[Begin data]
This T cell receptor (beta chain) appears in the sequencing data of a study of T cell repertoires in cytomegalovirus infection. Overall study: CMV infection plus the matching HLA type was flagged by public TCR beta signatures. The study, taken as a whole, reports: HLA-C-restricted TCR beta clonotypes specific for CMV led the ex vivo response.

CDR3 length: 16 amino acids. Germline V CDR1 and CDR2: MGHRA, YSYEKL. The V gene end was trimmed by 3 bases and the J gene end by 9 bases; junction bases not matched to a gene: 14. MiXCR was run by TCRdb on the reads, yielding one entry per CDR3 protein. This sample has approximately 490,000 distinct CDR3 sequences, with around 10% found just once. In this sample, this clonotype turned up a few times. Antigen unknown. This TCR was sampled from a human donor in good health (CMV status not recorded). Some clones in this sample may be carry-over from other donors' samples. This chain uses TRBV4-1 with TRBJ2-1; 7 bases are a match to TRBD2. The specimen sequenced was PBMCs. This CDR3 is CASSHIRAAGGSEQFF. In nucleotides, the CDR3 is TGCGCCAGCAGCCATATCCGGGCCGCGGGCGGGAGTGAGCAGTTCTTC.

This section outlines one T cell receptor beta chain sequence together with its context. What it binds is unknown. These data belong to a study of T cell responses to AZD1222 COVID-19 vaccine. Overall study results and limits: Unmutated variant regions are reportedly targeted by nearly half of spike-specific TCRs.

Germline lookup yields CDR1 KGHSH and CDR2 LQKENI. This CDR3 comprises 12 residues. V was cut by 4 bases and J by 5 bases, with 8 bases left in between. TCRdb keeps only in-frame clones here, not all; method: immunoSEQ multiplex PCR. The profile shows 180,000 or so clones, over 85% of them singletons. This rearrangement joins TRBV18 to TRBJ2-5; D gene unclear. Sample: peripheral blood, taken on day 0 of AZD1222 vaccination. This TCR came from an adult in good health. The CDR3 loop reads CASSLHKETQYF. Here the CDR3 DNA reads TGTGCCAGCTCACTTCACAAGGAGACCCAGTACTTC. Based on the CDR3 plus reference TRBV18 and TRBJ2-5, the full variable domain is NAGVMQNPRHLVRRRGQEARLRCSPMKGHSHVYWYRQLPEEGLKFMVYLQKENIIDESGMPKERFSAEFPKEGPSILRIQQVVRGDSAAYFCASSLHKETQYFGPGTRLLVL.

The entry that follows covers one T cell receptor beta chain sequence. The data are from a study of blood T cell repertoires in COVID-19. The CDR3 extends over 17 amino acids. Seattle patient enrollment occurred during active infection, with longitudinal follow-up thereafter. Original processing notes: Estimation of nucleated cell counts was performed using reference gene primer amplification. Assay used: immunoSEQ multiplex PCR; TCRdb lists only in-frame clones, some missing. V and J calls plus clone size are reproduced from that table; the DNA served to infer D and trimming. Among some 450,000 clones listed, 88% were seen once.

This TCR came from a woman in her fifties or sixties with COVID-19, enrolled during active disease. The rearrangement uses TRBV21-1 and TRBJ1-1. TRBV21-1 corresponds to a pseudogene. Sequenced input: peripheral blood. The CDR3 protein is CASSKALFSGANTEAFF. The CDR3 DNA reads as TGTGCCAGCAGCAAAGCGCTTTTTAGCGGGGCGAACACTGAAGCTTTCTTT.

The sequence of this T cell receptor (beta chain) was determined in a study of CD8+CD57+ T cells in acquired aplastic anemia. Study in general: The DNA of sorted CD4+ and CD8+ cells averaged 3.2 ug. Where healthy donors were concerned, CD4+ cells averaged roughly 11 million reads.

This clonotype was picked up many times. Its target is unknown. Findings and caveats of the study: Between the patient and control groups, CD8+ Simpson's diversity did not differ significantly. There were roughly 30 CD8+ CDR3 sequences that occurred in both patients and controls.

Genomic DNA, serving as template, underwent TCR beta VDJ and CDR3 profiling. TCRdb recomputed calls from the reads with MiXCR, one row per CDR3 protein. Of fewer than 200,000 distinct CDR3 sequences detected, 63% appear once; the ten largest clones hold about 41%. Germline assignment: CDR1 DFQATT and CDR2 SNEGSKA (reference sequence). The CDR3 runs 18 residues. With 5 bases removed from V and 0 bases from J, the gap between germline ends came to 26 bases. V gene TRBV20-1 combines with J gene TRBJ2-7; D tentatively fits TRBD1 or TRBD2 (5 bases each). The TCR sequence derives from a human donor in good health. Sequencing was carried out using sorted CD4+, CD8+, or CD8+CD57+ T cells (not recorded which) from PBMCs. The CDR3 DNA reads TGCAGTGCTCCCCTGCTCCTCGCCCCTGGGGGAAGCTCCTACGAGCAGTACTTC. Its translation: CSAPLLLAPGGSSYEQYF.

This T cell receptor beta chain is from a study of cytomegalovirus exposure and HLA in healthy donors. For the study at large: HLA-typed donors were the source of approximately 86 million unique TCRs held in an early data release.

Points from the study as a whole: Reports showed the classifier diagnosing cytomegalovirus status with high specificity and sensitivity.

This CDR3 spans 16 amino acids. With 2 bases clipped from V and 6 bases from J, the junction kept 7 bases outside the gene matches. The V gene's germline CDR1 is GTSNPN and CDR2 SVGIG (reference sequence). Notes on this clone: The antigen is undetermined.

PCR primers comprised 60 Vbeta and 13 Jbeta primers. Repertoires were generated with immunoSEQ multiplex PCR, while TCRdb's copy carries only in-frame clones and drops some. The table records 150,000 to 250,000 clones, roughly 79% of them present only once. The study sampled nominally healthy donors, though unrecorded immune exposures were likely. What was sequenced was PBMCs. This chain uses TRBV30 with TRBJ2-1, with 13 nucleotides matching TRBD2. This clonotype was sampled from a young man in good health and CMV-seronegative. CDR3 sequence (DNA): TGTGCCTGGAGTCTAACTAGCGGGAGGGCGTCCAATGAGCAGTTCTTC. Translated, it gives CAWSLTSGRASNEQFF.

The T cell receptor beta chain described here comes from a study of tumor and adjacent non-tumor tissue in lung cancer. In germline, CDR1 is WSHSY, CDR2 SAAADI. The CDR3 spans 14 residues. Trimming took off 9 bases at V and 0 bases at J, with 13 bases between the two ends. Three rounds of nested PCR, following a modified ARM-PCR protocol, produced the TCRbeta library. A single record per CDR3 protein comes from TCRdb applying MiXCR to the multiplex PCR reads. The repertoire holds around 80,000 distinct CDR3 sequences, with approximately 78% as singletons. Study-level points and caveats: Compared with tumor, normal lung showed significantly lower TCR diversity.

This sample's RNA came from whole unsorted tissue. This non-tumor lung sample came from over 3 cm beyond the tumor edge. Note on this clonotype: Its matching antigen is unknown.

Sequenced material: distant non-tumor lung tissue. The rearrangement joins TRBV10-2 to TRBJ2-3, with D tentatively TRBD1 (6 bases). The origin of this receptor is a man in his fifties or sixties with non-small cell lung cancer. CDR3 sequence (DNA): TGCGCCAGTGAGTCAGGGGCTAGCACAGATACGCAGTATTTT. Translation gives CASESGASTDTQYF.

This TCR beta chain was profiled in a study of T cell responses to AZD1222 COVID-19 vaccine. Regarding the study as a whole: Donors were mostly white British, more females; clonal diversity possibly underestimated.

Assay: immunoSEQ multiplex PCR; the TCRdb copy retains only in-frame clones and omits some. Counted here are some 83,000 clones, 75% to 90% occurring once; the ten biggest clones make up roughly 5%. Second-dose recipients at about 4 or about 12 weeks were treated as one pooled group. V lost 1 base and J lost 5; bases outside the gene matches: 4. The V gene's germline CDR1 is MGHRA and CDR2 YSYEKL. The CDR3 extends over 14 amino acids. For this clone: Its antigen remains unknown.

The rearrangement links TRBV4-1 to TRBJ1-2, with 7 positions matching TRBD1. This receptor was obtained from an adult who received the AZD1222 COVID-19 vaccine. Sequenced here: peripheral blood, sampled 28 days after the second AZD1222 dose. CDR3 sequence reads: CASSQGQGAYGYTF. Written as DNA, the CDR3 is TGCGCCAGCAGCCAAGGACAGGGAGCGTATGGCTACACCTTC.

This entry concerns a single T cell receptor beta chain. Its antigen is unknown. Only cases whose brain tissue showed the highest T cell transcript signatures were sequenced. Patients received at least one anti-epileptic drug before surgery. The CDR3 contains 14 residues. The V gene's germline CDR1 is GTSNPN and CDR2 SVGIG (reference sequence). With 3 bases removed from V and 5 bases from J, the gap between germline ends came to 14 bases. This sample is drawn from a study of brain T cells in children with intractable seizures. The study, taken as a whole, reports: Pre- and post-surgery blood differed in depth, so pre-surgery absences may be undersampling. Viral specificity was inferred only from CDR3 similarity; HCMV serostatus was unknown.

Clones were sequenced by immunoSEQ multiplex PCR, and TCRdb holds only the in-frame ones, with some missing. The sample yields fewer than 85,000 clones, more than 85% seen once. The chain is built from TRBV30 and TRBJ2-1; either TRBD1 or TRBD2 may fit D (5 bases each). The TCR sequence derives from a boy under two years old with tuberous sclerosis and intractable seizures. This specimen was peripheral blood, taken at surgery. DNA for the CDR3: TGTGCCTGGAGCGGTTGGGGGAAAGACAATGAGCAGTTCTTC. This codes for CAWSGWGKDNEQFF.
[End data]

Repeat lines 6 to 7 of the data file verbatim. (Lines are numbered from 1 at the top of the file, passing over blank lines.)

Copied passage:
This TCR came from a woman in her fifties or sixties with COVID-19, enrolled during active disease. The rearrangement uses TRBV21-1 and TRBJ1-1. TRBV21-1 corresponds to a pseudogene. Sequenced input: peripheral blood. The CDR3 protein is CASSKALFSGANTEAFF. The CDR3 DNA reads as TGTGCCAGCAGCAAAGCGCTTTTTAGCGGGGCGAACACTGAAGCTTTCTTT.

The sequence of this T cell receptor (beta chain) was determined in a study of CD8+CD57+ T cells in acquired aplastic anemia. Study in general: The DNA of sorted CD4+ and CD8+ cells averaged 3.2 ug. Where healthy donors were concerned, CD4+ cells averaged roughly 11 million reads.